In the years since founding his eponymous brand, Cucinelli (the designer) has become at least as well known for his impeccably made clothes as for his eye toward philosophy. Cucinelli has cited thinkers from Marcus Aurelius and Confucius to Gandhi and Martin Luther King Jr. as sources of inspiration, and many of their portraits line his offices. Here, the designer recommends the classics—from the ancient to the modern—that stand the test of time.
On Free Choice of the Will, by Saint Augustine
For the Roman African philosopher Augustine, free will represented the profoundly human matter of moral choice, a topic I find extremely fascinating. His depiction of Jesus, the “Supreme Reason,” and the values of love and truth animate this book’s dialogue, inspired by “good will,” which, for Augustine, is “a will by which we seek to live rightly and honestly, and to attain the highest wisdom.”
If Not Now, When?, by Primo Levi
The Holocaust is a horrible page in the history of humanity, but the Italian Jewish chemist and writer Primo Levi didn’t stop at describing the brutality and the violence of it—he also wisely observed the fundamental traits of human nature that emerged during the tragedy.
This book’s opening words are beautiful: “‘In my country, there were few clocks. There was one on the belfry, but it hasn’t been working for a very long time.… Not even the bell-ringer had a clock.’ ‘So how did he ring the bells at the right time?’ ‘He listened to the time on the radio, and he relied on the sun and the moon.… He marked the hours by shooting in the air with his hunting rifle: one, two, three, four gunshots. It went on until the Germans arrived; they took his rifle, and the village remained without hours.’”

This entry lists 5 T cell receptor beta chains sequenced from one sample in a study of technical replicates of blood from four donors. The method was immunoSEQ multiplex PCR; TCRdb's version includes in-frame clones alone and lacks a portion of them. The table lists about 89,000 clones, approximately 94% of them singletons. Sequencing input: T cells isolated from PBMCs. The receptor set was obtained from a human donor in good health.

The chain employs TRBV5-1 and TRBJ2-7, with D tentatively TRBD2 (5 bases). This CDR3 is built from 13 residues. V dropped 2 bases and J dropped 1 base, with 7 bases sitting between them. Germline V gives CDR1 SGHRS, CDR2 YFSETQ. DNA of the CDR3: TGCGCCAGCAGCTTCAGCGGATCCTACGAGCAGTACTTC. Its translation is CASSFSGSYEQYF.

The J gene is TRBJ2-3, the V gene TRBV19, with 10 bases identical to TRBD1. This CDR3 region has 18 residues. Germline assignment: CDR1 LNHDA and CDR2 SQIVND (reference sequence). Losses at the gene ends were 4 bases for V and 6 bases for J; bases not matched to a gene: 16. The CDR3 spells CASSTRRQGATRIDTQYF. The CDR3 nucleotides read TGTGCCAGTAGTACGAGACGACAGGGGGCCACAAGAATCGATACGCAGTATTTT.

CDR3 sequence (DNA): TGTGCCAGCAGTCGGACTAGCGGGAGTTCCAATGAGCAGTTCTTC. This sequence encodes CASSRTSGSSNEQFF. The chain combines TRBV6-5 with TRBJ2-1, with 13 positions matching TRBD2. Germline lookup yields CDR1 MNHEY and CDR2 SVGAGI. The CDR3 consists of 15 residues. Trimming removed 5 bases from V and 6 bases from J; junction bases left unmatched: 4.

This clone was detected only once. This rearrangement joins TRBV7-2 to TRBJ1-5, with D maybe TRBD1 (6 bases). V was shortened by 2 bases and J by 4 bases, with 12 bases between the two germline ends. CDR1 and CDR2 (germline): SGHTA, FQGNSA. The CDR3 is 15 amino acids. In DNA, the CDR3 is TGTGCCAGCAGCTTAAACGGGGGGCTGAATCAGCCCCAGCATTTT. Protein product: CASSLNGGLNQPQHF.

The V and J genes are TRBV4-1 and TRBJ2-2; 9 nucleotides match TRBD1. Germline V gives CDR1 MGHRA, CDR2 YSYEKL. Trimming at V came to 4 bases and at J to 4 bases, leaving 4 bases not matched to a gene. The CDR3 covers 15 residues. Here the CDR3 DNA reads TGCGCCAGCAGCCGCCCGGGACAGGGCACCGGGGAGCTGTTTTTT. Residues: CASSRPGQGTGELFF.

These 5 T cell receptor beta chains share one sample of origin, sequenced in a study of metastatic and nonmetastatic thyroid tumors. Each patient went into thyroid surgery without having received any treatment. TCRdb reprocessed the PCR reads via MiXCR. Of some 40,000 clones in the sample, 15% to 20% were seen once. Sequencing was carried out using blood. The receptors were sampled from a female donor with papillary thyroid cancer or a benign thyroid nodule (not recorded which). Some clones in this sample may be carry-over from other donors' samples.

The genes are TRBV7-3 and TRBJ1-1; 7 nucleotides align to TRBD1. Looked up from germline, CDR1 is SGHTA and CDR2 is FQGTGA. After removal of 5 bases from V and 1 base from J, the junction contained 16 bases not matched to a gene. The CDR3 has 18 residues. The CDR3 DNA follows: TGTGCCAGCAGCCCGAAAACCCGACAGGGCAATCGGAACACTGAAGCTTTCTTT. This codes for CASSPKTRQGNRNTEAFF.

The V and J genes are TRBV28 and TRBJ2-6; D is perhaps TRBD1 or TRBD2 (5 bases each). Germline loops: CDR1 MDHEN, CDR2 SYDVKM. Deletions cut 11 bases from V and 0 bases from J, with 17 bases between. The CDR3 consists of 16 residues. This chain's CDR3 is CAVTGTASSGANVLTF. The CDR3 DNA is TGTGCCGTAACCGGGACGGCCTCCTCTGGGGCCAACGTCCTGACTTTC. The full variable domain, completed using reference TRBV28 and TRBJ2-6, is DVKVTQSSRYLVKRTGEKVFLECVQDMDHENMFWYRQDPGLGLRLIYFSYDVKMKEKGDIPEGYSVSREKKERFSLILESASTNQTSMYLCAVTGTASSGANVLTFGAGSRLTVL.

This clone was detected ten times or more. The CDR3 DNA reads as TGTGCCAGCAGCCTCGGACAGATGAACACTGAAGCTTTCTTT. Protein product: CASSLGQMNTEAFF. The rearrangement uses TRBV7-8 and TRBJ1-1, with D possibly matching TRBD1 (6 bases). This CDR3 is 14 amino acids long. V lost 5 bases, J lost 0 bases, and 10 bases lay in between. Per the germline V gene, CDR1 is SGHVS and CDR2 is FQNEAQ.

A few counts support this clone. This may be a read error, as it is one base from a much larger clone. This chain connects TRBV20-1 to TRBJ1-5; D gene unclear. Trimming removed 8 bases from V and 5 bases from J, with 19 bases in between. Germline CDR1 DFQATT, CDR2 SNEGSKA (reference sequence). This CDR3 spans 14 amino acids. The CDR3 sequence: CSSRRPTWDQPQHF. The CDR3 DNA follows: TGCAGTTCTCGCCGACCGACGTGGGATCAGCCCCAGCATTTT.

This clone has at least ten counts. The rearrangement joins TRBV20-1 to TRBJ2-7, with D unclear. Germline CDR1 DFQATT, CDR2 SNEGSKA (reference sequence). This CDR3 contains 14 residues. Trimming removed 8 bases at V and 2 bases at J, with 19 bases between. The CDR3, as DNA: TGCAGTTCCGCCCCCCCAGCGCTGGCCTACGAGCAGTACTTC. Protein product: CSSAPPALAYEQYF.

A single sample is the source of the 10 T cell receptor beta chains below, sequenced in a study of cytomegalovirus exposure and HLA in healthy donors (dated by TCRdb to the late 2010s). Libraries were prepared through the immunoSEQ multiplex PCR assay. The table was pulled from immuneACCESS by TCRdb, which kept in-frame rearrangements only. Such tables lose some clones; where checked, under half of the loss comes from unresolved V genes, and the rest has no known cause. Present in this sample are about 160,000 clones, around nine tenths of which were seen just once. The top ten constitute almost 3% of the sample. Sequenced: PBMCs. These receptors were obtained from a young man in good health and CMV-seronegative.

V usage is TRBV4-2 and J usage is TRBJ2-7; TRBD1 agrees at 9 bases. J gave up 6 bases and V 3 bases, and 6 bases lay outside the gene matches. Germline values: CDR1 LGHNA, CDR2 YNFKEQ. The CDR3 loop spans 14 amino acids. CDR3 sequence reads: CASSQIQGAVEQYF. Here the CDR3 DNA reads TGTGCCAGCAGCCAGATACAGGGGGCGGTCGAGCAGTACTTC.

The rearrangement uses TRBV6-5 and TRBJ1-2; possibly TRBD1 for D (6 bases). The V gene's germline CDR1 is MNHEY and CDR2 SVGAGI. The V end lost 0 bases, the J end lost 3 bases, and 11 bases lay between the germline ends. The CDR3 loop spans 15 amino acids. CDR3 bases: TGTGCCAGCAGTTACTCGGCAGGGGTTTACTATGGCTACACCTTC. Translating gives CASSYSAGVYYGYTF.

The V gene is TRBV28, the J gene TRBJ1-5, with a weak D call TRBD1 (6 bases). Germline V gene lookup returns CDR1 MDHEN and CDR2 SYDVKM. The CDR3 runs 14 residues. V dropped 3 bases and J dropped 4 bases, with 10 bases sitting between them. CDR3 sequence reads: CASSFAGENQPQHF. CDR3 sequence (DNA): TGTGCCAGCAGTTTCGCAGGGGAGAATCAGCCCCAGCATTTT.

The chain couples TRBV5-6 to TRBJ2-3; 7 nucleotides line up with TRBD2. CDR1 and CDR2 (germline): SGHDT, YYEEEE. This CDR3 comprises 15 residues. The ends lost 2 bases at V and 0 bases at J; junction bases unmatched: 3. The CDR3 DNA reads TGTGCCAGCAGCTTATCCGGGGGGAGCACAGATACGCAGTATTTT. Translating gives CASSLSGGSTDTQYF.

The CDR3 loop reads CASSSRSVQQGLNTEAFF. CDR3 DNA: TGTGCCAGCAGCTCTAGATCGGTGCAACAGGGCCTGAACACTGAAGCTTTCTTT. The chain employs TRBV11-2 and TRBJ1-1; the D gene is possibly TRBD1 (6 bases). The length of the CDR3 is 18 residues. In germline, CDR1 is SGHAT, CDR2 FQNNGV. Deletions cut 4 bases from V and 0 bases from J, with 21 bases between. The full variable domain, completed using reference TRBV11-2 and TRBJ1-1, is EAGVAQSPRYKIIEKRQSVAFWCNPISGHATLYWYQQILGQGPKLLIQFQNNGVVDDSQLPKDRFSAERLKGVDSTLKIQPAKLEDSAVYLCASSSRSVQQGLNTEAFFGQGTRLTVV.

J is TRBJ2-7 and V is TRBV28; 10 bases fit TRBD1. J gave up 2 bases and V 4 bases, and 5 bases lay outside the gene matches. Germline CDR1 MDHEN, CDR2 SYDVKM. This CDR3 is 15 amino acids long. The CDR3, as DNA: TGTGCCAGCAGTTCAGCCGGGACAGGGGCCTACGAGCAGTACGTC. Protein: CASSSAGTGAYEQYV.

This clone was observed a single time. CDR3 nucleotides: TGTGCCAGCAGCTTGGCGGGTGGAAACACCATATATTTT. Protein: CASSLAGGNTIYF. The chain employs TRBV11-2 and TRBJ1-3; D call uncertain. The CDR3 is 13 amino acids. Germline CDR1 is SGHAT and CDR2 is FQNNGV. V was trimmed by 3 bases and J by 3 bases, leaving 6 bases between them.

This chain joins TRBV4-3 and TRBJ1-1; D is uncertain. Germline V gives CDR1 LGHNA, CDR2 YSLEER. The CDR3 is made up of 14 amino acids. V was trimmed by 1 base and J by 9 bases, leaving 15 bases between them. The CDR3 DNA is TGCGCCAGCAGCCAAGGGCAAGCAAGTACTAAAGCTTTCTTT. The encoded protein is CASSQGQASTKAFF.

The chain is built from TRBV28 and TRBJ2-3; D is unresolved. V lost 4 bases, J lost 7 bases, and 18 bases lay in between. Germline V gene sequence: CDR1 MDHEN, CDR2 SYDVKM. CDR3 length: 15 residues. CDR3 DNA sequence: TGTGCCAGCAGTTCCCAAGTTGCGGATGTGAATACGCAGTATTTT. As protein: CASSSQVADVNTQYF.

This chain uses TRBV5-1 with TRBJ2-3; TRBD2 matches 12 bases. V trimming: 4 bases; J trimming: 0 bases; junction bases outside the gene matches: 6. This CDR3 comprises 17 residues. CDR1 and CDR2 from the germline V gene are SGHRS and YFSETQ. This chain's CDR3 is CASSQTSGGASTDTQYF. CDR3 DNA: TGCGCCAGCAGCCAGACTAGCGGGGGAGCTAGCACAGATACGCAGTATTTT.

The Betrothed, by Alessandro Manzoni
The Betrothed is perhaps the most beautiful novel from which, with immense pleasure, we can draw eternal lessons on almost every aspect of life. There is love and there is evil, there is the abuse of power and there is hope, there is pain and there is trust in Providence—and there are the very human vices and virtues that make history.
The Betrothed needs to be read and re-read, and the hope is that young people can enjoy it beyond the worry of exams, as Manzoni’s message is so magnificently universal.